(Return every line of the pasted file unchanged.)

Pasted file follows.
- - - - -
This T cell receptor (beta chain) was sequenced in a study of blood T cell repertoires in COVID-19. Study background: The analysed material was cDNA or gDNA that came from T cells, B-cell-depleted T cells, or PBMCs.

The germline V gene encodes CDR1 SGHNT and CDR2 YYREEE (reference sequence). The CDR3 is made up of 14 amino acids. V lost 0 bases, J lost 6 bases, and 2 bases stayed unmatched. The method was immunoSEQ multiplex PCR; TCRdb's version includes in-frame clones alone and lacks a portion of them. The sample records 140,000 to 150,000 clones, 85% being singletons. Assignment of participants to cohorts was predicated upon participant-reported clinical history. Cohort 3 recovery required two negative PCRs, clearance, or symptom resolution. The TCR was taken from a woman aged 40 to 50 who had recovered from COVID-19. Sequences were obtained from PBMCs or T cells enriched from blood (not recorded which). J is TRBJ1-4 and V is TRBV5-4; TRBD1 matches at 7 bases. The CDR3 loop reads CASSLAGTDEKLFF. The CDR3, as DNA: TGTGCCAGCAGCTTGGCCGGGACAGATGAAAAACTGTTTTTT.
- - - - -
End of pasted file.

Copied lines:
This T cell receptor (beta chain) was sequenced in a study of blood T cell repertoires in COVID-19. Study background: The analysed material was cDNA or gDNA that came from T cells, B-cell-depleted T cells, or PBMCs.

The germline V gene encodes CDR1 SGHNT and CDR2 YYREEE (reference sequence). The CDR3 is made up of 14 amino acids. V lost 0 bases, J lost 6 bases, and 2 bases stayed unmatched. The method was immunoSEQ multiplex PCR; TCRdb's version includes in-frame clones alone and lacks a portion of them. The sample records 140,000 to 150,000 clones, 85% being singletons. Assignment of participants to cohorts was predicated upon participant-reported clinical history. Cohort 3 recovery required two negative PCRs, clearance, or symptom resolution. The TCR was taken from a woman aged 40 to 50 who had recovered from COVID-19. Sequences were obtained from PBMCs or T cells enriched from blood (not recorded which). J is TRBJ1-4 and V is TRBV5-4; TRBD1 matches at 7 bases. The CDR3 loop reads CASSLAGTDEKLFF. The CDR3, as DNA: TGTGCCAGCAGCTTGGCCGGGACAGATGAAAAACTGTTTTTT.